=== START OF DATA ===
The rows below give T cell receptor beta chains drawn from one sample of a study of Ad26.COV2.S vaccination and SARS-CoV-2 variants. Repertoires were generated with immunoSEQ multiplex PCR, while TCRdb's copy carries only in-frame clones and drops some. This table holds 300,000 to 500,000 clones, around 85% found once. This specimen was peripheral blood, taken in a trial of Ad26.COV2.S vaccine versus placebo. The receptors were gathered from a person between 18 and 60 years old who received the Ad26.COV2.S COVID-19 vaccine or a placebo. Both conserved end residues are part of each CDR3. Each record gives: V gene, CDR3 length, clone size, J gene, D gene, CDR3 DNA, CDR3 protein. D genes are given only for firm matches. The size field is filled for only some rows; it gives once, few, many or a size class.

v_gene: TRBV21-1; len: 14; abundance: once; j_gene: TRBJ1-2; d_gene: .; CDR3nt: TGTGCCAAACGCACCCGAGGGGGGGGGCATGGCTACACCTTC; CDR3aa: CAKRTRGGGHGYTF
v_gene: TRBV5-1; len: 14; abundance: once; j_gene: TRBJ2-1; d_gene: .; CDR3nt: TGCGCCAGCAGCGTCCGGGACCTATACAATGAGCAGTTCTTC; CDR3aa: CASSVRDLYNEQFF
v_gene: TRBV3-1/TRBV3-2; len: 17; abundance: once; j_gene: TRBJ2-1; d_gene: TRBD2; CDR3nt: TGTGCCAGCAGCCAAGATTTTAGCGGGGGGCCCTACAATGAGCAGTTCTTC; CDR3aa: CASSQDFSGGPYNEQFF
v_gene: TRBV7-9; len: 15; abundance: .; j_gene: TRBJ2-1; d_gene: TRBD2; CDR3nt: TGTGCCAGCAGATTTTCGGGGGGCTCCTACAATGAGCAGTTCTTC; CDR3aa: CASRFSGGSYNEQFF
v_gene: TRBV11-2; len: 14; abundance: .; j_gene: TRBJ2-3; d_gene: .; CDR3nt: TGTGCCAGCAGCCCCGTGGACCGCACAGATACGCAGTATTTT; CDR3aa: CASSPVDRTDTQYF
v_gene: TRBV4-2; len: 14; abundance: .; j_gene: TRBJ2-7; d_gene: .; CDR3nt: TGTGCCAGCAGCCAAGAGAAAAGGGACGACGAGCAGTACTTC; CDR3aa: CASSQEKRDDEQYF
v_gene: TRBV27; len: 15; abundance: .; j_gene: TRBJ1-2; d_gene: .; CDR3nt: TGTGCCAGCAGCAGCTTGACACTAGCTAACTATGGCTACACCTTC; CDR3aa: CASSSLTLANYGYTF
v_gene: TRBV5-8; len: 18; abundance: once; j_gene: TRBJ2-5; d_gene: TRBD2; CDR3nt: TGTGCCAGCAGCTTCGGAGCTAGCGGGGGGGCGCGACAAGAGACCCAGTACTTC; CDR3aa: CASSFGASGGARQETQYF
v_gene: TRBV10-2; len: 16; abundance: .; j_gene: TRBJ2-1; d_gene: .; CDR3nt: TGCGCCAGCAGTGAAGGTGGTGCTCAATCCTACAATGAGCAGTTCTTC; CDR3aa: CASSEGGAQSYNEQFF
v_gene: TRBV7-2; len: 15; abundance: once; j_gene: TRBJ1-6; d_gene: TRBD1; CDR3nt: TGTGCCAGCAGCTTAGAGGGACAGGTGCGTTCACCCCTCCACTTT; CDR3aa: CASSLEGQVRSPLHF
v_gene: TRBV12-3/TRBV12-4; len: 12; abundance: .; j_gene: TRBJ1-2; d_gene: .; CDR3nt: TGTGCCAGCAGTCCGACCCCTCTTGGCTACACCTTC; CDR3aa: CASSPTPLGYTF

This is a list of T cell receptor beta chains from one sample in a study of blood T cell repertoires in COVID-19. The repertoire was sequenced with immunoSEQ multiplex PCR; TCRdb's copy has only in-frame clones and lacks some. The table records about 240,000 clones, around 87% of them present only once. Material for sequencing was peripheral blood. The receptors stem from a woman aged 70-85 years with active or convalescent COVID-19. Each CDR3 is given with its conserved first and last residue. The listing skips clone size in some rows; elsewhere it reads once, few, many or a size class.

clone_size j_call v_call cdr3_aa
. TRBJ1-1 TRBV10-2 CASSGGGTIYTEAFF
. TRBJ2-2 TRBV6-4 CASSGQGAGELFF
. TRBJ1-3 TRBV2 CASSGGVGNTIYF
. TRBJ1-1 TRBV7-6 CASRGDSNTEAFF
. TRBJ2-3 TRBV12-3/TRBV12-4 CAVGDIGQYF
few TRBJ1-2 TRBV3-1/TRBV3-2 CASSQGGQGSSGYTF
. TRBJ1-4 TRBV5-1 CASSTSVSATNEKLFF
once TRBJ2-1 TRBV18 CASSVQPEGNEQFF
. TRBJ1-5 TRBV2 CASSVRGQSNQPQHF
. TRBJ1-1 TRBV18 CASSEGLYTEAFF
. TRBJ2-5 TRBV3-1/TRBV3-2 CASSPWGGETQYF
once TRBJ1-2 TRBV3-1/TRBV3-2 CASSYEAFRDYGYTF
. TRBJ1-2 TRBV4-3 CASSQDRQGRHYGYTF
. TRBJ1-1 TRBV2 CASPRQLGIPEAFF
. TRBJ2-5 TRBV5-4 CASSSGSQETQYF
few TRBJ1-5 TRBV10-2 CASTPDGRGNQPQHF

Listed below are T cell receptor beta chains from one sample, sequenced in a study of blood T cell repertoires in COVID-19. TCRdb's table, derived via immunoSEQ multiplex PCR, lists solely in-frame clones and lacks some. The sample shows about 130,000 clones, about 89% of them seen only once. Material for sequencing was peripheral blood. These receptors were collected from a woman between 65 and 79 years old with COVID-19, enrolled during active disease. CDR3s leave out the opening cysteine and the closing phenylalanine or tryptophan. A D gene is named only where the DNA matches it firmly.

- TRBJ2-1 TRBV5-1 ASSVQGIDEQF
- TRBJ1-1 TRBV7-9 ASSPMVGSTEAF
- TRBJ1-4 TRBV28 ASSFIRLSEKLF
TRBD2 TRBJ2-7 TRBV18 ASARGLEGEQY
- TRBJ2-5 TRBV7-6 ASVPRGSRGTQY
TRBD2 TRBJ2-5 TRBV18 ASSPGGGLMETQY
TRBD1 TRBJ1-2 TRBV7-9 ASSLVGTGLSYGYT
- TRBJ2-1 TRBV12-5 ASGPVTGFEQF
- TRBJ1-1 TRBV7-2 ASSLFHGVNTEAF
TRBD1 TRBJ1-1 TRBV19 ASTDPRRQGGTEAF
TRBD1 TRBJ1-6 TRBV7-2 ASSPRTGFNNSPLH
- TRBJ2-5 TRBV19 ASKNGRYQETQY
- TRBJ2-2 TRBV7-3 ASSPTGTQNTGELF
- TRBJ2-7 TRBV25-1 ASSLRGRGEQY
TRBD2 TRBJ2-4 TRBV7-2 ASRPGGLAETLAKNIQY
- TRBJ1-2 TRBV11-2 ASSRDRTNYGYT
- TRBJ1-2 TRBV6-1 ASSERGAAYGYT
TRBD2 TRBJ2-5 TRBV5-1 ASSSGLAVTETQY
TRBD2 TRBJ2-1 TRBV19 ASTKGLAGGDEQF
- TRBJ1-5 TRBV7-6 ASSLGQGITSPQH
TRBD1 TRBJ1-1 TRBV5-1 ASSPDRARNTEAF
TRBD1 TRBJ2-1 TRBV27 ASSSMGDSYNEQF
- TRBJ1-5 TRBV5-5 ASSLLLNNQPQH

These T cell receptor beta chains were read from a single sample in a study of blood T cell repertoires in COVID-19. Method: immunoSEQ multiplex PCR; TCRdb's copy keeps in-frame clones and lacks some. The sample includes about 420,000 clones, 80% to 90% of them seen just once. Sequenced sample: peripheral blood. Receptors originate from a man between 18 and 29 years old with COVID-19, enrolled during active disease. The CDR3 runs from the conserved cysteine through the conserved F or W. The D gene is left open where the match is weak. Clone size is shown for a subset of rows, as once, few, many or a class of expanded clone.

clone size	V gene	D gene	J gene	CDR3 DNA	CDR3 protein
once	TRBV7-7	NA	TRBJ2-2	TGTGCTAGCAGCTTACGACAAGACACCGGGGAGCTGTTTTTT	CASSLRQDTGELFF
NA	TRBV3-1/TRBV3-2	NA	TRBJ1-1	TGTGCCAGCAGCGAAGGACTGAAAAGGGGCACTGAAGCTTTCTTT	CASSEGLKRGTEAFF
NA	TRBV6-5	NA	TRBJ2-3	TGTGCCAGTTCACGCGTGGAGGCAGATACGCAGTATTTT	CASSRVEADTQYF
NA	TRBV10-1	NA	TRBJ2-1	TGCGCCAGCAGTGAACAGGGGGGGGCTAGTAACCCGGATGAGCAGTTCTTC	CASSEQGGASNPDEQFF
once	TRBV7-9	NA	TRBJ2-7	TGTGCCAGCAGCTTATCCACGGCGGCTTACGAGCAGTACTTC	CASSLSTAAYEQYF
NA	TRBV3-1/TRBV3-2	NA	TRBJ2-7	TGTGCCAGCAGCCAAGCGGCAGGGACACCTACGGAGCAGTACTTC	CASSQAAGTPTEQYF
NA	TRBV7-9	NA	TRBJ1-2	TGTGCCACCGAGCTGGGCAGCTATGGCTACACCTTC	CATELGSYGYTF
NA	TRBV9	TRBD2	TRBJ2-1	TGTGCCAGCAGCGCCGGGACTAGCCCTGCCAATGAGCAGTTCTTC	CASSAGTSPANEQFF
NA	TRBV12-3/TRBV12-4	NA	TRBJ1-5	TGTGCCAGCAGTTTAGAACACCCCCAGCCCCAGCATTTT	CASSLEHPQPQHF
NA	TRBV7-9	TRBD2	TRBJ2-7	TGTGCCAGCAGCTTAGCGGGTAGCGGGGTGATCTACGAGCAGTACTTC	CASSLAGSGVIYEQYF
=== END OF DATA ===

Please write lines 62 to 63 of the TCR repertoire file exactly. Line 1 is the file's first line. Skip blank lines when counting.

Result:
NA	TRBV3-1/TRBV3-2	NA	TRBJ2-7	TGTGCCAGCAGCCAAGCGGCAGGGACACCTACGGAGCAGTACTTC	CASSQAAGTPTEQYF
NA	TRBV7-9	NA	TRBJ1-2	TGTGCCACCGAGCTGGGCAGCTATGGCTACACCTTC	CATELGSYGYTF